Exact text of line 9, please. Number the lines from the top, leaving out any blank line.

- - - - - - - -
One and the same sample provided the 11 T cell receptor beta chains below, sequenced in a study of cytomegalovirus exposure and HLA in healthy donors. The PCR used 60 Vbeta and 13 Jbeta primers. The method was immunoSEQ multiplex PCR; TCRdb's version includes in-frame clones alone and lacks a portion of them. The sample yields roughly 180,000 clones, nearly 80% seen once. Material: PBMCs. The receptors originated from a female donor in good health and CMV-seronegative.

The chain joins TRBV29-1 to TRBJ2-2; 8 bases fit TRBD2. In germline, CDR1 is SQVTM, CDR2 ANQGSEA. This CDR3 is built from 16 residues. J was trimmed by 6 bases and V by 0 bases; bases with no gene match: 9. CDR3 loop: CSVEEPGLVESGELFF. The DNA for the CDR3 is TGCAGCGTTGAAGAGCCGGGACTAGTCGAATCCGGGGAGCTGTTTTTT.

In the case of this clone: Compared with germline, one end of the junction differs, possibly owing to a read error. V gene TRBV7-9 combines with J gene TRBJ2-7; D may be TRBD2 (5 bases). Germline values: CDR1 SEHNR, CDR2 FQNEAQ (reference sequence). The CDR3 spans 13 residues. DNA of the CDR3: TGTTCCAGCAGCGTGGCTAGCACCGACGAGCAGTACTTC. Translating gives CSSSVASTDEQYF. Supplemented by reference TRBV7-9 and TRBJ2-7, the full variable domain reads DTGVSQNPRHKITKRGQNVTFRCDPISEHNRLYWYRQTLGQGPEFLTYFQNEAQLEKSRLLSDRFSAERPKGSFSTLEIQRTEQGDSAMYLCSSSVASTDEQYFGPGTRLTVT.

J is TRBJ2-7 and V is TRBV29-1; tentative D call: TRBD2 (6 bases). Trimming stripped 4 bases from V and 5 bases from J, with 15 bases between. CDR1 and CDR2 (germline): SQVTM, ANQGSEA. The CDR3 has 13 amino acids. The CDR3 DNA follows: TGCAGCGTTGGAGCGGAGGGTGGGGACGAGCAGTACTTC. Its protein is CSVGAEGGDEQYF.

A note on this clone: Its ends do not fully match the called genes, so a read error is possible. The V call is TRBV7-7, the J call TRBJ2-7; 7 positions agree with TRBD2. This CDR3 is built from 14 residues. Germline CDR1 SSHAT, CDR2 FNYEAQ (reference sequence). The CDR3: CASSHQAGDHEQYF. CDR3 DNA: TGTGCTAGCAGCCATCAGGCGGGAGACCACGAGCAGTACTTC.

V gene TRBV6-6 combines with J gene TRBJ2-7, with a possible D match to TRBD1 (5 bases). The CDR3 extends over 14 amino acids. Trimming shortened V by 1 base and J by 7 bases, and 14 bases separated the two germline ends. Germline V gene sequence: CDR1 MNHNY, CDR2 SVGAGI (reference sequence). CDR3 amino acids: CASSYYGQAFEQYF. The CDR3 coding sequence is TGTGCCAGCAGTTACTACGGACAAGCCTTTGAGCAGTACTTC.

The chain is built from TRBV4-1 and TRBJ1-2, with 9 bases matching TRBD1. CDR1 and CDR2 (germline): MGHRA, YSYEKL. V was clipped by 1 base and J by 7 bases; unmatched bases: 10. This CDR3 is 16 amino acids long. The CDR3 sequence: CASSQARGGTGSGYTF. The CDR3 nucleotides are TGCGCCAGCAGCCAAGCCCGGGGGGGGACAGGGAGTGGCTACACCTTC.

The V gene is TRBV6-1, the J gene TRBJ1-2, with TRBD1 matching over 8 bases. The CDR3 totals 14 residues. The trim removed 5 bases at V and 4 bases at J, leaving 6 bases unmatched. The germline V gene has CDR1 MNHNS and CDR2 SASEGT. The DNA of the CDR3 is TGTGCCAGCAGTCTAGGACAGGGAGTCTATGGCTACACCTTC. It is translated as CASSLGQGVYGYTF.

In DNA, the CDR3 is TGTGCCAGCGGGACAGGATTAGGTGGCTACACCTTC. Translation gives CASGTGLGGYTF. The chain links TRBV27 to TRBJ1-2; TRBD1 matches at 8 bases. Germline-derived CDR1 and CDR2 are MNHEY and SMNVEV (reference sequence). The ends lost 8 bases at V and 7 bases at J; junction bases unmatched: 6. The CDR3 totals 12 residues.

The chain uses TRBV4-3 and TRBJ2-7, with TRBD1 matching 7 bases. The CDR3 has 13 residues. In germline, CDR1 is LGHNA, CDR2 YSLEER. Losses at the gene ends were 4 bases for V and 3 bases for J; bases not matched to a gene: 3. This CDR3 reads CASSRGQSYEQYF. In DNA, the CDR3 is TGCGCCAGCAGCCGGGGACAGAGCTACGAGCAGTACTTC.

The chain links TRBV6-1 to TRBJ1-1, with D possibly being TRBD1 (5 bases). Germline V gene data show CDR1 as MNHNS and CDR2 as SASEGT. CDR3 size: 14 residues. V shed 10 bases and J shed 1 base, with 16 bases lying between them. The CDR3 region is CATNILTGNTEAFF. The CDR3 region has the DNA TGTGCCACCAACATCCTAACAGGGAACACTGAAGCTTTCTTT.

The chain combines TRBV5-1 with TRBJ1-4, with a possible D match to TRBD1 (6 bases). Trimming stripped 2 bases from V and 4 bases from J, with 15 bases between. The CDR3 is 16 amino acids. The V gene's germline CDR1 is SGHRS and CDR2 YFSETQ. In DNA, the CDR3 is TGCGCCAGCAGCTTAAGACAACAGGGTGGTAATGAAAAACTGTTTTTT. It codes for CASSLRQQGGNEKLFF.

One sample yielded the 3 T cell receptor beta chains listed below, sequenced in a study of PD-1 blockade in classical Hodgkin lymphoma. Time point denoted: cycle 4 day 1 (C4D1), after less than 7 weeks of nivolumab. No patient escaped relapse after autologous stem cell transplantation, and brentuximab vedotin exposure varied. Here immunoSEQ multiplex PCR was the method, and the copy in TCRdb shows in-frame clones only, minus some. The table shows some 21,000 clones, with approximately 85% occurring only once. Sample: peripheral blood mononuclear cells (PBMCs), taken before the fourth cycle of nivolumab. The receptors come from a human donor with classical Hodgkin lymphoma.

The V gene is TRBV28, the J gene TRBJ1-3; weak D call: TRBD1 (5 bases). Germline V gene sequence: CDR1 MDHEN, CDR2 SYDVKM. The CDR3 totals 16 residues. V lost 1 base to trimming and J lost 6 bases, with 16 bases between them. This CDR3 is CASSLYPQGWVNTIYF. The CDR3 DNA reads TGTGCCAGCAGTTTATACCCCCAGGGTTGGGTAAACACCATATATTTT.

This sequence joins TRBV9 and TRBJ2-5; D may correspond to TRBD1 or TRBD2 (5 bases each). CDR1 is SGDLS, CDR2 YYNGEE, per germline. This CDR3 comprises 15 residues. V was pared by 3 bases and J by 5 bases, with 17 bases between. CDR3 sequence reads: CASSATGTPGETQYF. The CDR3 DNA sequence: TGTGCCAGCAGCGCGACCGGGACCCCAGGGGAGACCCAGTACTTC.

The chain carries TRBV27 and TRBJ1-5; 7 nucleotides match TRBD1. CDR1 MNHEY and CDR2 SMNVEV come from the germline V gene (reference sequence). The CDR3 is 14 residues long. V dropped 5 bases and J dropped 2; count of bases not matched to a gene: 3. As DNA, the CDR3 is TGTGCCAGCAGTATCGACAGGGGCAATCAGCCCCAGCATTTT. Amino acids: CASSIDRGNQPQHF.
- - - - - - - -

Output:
In DNA, the CDR3 is TGTGCCAGCGGGACAGGATTAGGTGGCTACACCTTC. Translation gives CASGTGLGGYTF. The chain links TRBV27 to TRBJ1-2; TRBD1 matches at 8 bases. Germline-derived CDR1 and CDR2 are MNHEY and SMNVEV (reference sequence). The ends lost 8 bases at V and 7 bases at J; junction bases unmatched: 6. The CDR3 totals 12 residues.